Aftermath: knowing what you can not change

I entered my bank this afternoon and was greeted by a very friendly teller with a great smile: “How are you today?”


“I like the way you said that!” she said.  “‘Excellent!’–all confident like that!”  She smiled before turning away toward her station.

“God’s in charge.  Is there any other way to be?”

She stopped, turned around and came back to the counter.  “You know, I needed to hear that today!  God is in charge.  You can’t change the other person, can you?…(she seemed to be thinking about something in particular)… But God is in charge, isn’t He?”

I looked back at her and said, “No, you can’t change the other person, but you can know that God has a plan and–no matter what else happens–He says the plan is for our good.  He loves you and He has a plan and it’s for your good.”

We completed our business and I headed out the door.  I love it when God lets me in on His plan to minister to people I meet during the day.

Two hours later, I was standing in the check out line and my eyes found the TV screen up front streaming pictures of a chaotic scene in Boston, Massachusetts.  Two bombs had just gone off near the finish line of the Boston marathon and, far from being the ‘happiest day in Boston’, the scene was raw and ugly.  I saw faces filled with fear and uncertainty, determination and a desire to help where needed.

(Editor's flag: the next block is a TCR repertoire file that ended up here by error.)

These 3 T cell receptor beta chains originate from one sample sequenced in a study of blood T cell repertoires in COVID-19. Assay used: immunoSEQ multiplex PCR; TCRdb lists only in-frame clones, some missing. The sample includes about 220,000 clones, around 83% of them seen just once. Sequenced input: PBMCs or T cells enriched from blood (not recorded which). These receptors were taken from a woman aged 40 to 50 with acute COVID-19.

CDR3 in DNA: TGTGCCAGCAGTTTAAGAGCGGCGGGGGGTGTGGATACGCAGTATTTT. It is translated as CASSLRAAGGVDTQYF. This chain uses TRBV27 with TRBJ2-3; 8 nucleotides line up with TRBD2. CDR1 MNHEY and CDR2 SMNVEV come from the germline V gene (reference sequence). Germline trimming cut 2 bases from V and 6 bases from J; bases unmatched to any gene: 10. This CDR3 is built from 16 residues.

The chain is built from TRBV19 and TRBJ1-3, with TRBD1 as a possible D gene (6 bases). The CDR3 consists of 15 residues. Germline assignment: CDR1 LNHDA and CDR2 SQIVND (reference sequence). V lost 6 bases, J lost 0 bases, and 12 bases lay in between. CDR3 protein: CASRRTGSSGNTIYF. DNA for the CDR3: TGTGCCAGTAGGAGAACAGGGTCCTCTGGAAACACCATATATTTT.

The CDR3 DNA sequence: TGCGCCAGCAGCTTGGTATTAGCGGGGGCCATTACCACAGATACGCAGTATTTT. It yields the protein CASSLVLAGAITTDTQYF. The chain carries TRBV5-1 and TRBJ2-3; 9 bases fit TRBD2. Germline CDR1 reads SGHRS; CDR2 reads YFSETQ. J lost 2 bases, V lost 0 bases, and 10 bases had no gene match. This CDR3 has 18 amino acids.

I found the news channel on my truck radio on the way home and I listened as the reporters tried to make sense out of all the massive amount of conflicting reports that streamed into them in the wake of the violence.  It was obvious that so much was missing, so much was unknown. 

Here’s what I knew then…and what I still know now:

  • They didn’t know everything.  They still don’t.  It’s going to take time to find out all that we need to know about this situation.
  • Some of what we need to find out about this situation isn’t about the people in Boston…it’s about us…wherever we live.  Finding out how we will react, respond and how we resume our lives in the aftermath of such waste and destruction, such malevolence and lack of regard for human life will take time.  It will take courage.  It will take faith.
  • You can’t change the other person.  You can’t change the one that is filled with hate or fighting mental illness, the one on a personal ‘holy war’ or the one finally responding to years of abuses–real or imagined, the one who just decided they want to be famous, thinks they’re in a movie or the one who just doesn’t value life any more. 
  • You can change yourself.  You can choose to be a beacon of hope even in the darkness, because–honestly?–that’s where we need them the most.
  • Hope comes from God.  You can’t give what you don’t possess.  Look to Him for answers…they may surprise you, even in this.
  • God is still in control.  Don’t ever think otherwise–not even for a second. 
  • God still has a plan…and it’s for our good. 
  • We need to follow that plan now…more than ever.

Grace & Peace…to all of us…and especially to those personally affected by the events in Boston.



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